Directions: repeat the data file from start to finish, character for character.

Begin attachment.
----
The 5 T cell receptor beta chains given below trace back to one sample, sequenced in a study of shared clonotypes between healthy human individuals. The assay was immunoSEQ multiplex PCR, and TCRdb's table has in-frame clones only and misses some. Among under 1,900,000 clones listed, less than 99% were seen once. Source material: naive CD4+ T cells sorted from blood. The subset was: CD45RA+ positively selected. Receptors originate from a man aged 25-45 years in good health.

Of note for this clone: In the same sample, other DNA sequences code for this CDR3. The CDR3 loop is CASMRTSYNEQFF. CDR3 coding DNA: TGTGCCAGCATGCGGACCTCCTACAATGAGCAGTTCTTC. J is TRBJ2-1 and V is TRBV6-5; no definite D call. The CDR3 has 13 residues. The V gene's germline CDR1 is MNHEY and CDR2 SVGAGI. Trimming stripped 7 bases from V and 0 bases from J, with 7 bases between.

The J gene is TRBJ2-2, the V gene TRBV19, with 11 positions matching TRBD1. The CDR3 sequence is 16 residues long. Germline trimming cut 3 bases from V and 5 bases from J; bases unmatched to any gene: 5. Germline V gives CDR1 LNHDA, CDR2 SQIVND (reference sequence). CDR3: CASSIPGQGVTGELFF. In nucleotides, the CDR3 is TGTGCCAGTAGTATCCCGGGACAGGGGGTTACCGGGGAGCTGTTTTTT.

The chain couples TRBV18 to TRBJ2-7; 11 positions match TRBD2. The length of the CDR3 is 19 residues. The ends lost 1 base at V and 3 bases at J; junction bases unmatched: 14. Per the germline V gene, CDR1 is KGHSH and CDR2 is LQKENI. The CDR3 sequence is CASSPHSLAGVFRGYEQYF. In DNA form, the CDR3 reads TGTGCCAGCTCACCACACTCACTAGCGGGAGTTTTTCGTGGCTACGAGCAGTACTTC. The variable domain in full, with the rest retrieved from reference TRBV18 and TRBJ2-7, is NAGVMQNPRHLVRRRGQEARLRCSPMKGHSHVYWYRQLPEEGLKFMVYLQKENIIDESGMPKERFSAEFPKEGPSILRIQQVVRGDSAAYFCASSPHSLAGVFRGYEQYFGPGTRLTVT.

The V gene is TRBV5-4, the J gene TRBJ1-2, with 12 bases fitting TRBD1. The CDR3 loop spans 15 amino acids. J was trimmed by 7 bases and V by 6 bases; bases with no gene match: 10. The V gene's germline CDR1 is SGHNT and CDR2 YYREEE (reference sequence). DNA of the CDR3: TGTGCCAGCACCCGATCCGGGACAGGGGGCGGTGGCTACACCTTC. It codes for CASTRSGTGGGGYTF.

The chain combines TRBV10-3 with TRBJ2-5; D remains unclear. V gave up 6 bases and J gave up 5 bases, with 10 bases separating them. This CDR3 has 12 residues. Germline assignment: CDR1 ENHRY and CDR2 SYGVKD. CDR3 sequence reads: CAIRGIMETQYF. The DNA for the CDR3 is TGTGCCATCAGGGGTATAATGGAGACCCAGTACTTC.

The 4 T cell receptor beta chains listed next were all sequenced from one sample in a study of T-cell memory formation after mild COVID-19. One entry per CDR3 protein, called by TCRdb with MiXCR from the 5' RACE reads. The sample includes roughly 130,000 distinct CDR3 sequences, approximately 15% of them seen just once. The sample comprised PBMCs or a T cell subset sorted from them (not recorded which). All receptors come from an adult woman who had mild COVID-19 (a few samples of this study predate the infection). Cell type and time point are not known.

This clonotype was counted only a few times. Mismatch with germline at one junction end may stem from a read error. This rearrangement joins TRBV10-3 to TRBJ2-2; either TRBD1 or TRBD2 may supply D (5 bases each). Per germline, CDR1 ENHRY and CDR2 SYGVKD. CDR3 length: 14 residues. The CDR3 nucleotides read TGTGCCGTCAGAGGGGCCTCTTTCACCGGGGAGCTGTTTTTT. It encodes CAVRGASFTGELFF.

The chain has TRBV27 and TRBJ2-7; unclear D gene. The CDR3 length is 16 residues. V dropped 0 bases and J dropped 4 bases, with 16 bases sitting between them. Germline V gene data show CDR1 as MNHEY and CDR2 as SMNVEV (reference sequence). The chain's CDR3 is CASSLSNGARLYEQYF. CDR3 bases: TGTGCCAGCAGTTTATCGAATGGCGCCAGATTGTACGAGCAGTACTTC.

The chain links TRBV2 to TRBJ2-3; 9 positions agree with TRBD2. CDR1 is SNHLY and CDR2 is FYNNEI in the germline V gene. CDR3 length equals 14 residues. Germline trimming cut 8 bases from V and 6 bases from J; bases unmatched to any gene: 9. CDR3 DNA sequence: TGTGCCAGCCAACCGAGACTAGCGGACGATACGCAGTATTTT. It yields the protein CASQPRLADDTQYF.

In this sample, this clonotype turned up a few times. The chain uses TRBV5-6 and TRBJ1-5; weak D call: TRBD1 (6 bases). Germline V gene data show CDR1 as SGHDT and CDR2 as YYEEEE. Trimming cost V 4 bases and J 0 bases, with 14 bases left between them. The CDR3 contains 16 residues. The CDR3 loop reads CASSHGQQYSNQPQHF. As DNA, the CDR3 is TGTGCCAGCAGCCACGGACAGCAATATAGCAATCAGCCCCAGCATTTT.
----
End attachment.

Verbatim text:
The 5 T cell receptor beta chains given below trace back to one sample, sequenced in a study of shared clonotypes between healthy human individuals. The assay was immunoSEQ multiplex PCR, and TCRdb's table has in-frame clones only and misses some. Among under 1,900,000 clones listed, less than 99% were seen once. Source material: naive CD4+ T cells sorted from blood. The subset was: CD45RA+ positively selected. Receptors originate from a man aged 25-45 years in good health.

Of note for this clone: In the same sample, other DNA sequences code for this CDR3. The CDR3 loop is CASMRTSYNEQFF. CDR3 coding DNA: TGTGCCAGCATGCGGACCTCCTACAATGAGCAGTTCTTC. J is TRBJ2-1 and V is TRBV6-5; no definite D call. The CDR3 has 13 residues. The V gene's germline CDR1 is MNHEY and CDR2 SVGAGI. Trimming stripped 7 bases from V and 0 bases from J, with 7 bases between.

The J gene is TRBJ2-2, the V gene TRBV19, with 11 positions matching TRBD1. The CDR3 sequence is 16 residues long. Germline trimming cut 3 bases from V and 5 bases from J; bases unmatched to any gene: 5. Germline V gives CDR1 LNHDA, CDR2 SQIVND (reference sequence). CDR3: CASSIPGQGVTGELFF. In nucleotides, the CDR3 is TGTGCCAGTAGTATCCCGGGACAGGGGGTTACCGGGGAGCTGTTTTTT.

The chain couples TRBV18 to TRBJ2-7; 11 positions match TRBD2. The length of the CDR3 is 19 residues. The ends lost 1 base at V and 3 bases at J; junction bases unmatched: 14. Per the germline V gene, CDR1 is KGHSH and CDR2 is LQKENI. The CDR3 sequence is CASSPHSLAGVFRGYEQYF. In DNA form, the CDR3 reads TGTGCCAGCTCACCACACTCACTAGCGGGAGTTTTTCGTGGCTACGAGCAGTACTTC. The variable domain in full, with the rest retrieved from reference TRBV18 and TRBJ2-7, is NAGVMQNPRHLVRRRGQEARLRCSPMKGHSHVYWYRQLPEEGLKFMVYLQKENIIDESGMPKERFSAEFPKEGPSILRIQQVVRGDSAAYFCASSPHSLAGVFRGYEQYFGPGTRLTVT.

The V gene is TRBV5-4, the J gene TRBJ1-2, with 12 bases fitting TRBD1. The CDR3 loop spans 15 amino acids. J was trimmed by 7 bases and V by 6 bases; bases with no gene match: 10. The V gene's germline CDR1 is SGHNT and CDR2 YYREEE (reference sequence). DNA of the CDR3: TGTGCCAGCACCCGATCCGGGACAGGGGGCGGTGGCTACACCTTC. It codes for CASTRSGTGGGGYTF.

The chain combines TRBV10-3 with TRBJ2-5; D remains unclear. V gave up 6 bases and J gave up 5 bases, with 10 bases separating them. This CDR3 has 12 residues. Germline assignment: CDR1 ENHRY and CDR2 SYGVKD. CDR3 sequence reads: CAIRGIMETQYF. The DNA for the CDR3 is TGTGCCATCAGGGGTATAATGGAGACCCAGTACTTC.

The 4 T cell receptor beta chains listed next were all sequenced from one sample in a study of T-cell memory formation after mild COVID-19. One entry per CDR3 protein, called by TCRdb with MiXCR from the 5' RACE reads. The sample includes roughly 130,000 distinct CDR3 sequences, approximately 15% of them seen just once. The sample comprised PBMCs or a T cell subset sorted from them (not recorded which). All receptors come from an adult woman who had mild COVID-19 (a few samples of this study predate the infection). Cell type and time point are not known.

This clonotype was counted only a few times. Mismatch with germline at one junction end may stem from a read error. This rearrangement joins TRBV10-3 to TRBJ2-2; either TRBD1 or TRBD2 may supply D (5 bases each). Per germline, CDR1 ENHRY and CDR2 SYGVKD. CDR3 length: 14 residues. The CDR3 nucleotides read TGTGCCGTCAGAGGGGCCTCTTTCACCGGGGAGCTGTTTTTT. It encodes CAVRGASFTGELFF.

The chain has TRBV27 and TRBJ2-7; unclear D gene. The CDR3 length is 16 residues. V dropped 0 bases and J dropped 4 bases, with 16 bases sitting between them. Germline V gene data show CDR1 as MNHEY and CDR2 as SMNVEV (reference sequence). The chain's CDR3 is CASSLSNGARLYEQYF. CDR3 bases: TGTGCCAGCAGTTTATCGAATGGCGCCAGATTGTACGAGCAGTACTTC.

The chain links TRBV2 to TRBJ2-3; 9 positions agree with TRBD2. CDR1 is SNHLY and CDR2 is FYNNEI in the germline V gene. CDR3 length equals 14 residues. Germline trimming cut 8 bases from V and 6 bases from J; bases unmatched to any gene: 9. CDR3 DNA sequence: TGTGCCAGCCAACCGAGACTAGCGGACGATACGCAGTATTTT. It yields the protein CASQPRLADDTQYF.

In this sample, this clonotype turned up a few times. The chain uses TRBV5-6 and TRBJ1-5; weak D call: TRBD1 (6 bases). Germline V gene data show CDR1 as SGHDT and CDR2 as YYEEEE. Trimming cost V 4 bases and J 0 bases, with 14 bases left between them. The CDR3 contains 16 residues. The CDR3 loop reads CASSHGQQYSNQPQHF. As DNA, the CDR3 is TGTGCCAGCAGCCACGGACAGCAATATAGCAATCAGCCCCAGCATTTT.